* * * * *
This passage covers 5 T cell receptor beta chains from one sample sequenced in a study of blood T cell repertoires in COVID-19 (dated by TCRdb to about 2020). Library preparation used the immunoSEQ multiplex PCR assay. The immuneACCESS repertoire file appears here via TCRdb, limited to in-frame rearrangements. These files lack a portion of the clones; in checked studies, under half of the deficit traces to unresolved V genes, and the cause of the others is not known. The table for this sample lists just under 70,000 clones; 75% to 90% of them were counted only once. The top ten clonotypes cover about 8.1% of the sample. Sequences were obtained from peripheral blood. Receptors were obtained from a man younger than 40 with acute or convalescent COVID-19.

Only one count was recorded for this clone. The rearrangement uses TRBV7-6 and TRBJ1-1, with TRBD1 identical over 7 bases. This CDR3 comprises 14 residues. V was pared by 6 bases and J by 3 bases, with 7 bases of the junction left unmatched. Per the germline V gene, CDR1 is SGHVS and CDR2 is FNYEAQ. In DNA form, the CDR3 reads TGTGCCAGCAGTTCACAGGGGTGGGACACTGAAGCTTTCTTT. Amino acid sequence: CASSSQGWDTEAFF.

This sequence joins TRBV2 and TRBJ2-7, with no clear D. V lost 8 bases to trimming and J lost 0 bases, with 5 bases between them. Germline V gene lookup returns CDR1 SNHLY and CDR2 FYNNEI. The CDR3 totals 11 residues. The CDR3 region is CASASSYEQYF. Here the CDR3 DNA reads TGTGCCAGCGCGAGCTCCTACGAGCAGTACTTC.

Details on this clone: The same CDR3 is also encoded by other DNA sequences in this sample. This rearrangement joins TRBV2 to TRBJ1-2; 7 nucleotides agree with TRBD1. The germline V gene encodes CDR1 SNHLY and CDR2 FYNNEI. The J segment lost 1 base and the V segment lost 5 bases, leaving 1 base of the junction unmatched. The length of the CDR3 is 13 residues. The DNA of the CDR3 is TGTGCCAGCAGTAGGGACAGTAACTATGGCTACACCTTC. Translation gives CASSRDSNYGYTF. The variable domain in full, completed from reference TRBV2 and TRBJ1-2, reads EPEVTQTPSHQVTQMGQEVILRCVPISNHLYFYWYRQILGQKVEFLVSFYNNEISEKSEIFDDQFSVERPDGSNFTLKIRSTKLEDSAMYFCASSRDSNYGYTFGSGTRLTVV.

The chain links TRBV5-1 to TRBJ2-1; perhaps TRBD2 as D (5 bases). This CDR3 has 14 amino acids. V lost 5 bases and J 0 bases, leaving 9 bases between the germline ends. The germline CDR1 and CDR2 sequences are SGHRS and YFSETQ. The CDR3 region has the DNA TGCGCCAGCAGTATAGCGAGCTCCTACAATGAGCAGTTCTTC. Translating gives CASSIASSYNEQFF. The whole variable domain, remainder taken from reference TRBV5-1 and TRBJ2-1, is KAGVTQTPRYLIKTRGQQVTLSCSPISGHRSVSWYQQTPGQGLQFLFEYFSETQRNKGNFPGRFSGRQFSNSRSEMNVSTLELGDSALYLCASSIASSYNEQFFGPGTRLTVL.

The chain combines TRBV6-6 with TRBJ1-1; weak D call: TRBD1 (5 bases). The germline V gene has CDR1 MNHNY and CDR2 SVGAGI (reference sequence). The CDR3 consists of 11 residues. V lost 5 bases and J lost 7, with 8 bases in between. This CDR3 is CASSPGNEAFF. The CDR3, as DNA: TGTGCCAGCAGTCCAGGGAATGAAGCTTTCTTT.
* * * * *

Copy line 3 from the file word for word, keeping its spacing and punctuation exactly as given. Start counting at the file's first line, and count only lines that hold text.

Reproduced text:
This sequence joins TRBV2 and TRBJ2-7, with no clear D. V lost 8 bases to trimming and J lost 0 bases, with 5 bases between them. Germline V gene lookup returns CDR1 SNHLY and CDR2 FYNNEI. The CDR3 totals 11 residues. The CDR3 region is CASASSYEQYF. Here the CDR3 DNA reads TGTGCCAGCGCGAGCTCCTACGAGCAGTACTTC.